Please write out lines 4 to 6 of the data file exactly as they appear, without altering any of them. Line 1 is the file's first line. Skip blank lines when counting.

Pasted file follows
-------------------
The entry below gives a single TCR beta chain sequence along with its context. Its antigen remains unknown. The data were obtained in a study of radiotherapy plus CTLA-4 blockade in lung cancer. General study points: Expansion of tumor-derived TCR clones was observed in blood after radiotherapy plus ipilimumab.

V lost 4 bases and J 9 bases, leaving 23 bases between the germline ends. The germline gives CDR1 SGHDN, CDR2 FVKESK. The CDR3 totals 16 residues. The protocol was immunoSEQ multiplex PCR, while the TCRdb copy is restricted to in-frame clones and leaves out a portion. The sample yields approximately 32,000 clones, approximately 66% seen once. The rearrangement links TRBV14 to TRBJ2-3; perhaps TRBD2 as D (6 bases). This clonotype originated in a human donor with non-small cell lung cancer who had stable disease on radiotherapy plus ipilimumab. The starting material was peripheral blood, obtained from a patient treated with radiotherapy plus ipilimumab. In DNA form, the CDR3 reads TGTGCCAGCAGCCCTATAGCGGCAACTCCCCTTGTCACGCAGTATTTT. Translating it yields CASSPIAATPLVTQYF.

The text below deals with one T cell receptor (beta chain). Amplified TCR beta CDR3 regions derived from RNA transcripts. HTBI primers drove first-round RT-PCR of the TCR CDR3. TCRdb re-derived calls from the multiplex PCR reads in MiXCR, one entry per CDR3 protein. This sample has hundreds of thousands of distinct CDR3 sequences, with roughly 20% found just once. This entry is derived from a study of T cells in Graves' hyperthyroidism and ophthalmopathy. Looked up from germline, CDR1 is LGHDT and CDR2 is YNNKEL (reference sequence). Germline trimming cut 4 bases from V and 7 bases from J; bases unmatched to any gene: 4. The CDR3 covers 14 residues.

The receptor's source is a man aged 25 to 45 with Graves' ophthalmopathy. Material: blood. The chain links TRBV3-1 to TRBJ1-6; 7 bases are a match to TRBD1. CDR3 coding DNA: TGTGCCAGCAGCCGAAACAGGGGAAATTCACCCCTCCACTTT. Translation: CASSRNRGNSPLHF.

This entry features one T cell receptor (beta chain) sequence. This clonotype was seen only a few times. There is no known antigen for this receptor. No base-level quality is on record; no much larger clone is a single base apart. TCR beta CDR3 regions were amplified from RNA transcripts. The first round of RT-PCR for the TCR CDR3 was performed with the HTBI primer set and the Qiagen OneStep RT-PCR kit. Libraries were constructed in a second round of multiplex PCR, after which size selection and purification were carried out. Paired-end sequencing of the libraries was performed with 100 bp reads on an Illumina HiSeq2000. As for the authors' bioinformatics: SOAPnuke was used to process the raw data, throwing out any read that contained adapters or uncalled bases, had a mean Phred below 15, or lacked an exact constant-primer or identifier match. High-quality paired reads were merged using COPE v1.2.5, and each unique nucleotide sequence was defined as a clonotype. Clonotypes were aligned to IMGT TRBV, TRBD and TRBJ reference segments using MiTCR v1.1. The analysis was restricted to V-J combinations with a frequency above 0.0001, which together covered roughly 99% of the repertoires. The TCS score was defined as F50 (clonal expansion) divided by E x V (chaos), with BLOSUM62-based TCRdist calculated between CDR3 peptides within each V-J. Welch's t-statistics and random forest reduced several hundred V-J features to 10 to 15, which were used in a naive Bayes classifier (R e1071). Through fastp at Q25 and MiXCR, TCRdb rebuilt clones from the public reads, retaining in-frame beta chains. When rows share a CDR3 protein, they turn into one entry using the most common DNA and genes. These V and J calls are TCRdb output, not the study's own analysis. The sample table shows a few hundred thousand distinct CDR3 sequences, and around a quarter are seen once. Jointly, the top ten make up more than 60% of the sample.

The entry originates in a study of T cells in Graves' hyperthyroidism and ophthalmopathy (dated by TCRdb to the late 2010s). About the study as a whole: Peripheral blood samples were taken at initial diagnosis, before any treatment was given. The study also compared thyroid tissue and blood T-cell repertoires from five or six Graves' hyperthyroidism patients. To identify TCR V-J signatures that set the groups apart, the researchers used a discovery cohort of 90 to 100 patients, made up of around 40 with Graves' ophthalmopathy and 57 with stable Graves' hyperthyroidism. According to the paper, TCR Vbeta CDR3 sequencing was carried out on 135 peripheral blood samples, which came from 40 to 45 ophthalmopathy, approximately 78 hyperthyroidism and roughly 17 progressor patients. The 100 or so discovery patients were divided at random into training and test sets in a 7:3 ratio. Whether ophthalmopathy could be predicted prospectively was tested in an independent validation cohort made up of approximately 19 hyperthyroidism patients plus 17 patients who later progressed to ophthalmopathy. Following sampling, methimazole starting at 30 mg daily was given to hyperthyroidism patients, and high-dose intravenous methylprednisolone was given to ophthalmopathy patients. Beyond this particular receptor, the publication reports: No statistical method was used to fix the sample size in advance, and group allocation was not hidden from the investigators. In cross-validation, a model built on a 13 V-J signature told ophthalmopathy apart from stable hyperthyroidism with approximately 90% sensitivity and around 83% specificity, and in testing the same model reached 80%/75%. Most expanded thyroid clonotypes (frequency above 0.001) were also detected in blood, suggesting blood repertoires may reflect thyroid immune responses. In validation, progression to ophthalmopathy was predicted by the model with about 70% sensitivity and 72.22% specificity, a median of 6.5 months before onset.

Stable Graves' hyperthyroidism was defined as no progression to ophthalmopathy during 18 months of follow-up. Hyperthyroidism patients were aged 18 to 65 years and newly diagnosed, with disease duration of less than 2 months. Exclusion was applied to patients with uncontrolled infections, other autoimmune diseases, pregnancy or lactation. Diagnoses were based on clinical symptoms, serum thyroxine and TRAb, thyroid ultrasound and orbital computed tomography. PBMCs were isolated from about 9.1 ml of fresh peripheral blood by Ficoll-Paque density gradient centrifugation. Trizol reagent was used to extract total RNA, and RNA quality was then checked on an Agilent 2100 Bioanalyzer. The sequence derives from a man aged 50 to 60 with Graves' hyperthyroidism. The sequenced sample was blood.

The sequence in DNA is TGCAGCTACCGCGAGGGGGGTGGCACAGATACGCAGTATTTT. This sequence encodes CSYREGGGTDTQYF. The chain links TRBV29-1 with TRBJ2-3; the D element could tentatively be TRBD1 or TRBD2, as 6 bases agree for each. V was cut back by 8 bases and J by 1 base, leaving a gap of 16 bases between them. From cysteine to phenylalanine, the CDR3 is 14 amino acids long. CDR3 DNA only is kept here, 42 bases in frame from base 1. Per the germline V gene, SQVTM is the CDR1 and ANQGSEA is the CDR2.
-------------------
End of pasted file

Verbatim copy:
The receptor's source is a man aged 25 to 45 with Graves' ophthalmopathy. Material: blood. The chain links TRBV3-1 to TRBJ1-6; 7 bases are a match to TRBD1. CDR3 coding DNA: TGTGCCAGCAGCCGAAACAGGGGAAATTCACCCCTCCACTTT. Translation: CASSRNRGNSPLHF.

This entry features one T cell receptor (beta chain) sequence. This clonotype was seen only a few times. There is no known antigen for this receptor. No base-level quality is on record; no much larger clone is a single base apart. TCR beta CDR3 regions were amplified from RNA transcripts. The first round of RT-PCR for the TCR CDR3 was performed with the HTBI primer set and the Qiagen OneStep RT-PCR kit. Libraries were constructed in a second round of multiplex PCR, after which size selection and purification were carried out. Paired-end sequencing of the libraries was performed with 100 bp reads on an Illumina HiSeq2000. As for the authors' bioinformatics: SOAPnuke was used to process the raw data, throwing out any read that contained adapters or uncalled bases, had a mean Phred below 15, or lacked an exact constant-primer or identifier match. High-quality paired reads were merged using COPE v1.2.5, and each unique nucleotide sequence was defined as a clonotype. Clonotypes were aligned to IMGT TRBV, TRBD and TRBJ reference segments using MiTCR v1.1. The analysis was restricted to V-J combinations with a frequency above 0.0001, which together covered roughly 99% of the repertoires. The TCS score was defined as F50 (clonal expansion) divided by E x V (chaos), with BLOSUM62-based TCRdist calculated between CDR3 peptides within each V-J. Welch's t-statistics and random forest reduced several hundred V-J features to 10 to 15, which were used in a naive Bayes classifier (R e1071). Through fastp at Q25 and MiXCR, TCRdb rebuilt clones from the public reads, retaining in-frame beta chains. When rows share a CDR3 protein, they turn into one entry using the most common DNA and genes. These V and J calls are TCRdb output, not the study's own analysis. The sample table shows a few hundred thousand distinct CDR3 sequences, and around a quarter are seen once. Jointly, the top ten make up more than 60% of the sample.

The entry originates in a study of T cells in Graves' hyperthyroidism and ophthalmopathy (dated by TCRdb to the late 2010s). About the study as a whole: Peripheral blood samples were taken at initial diagnosis, before any treatment was given. The study also compared thyroid tissue and blood T-cell repertoires from five or six Graves' hyperthyroidism patients. To identify TCR V-J signatures that set the groups apart, the researchers used a discovery cohort of 90 to 100 patients, made up of around 40 with Graves' ophthalmopathy and 57 with stable Graves' hyperthyroidism. According to the paper, TCR Vbeta CDR3 sequencing was carried out on 135 peripheral blood samples, which came from 40 to 45 ophthalmopathy, approximately 78 hyperthyroidism and roughly 17 progressor patients. The 100 or so discovery patients were divided at random into training and test sets in a 7:3 ratio. Whether ophthalmopathy could be predicted prospectively was tested in an independent validation cohort made up of approximately 19 hyperthyroidism patients plus 17 patients who later progressed to ophthalmopathy. Following sampling, methimazole starting at 30 mg daily was given to hyperthyroidism patients, and high-dose intravenous methylprednisolone was given to ophthalmopathy patients. Beyond this particular receptor, the publication reports: No statistical method was used to fix the sample size in advance, and group allocation was not hidden from the investigators. In cross-validation, a model built on a 13 V-J signature told ophthalmopathy apart from stable hyperthyroidism with approximately 90% sensitivity and around 83% specificity, and in testing the same model reached 80%/75%. Most expanded thyroid clonotypes (frequency above 0.001) were also detected in blood, suggesting blood repertoires may reflect thyroid immune responses. In validation, progression to ophthalmopathy was predicted by the model with about 70% sensitivity and 72.22% specificity, a median of 6.5 months before onset.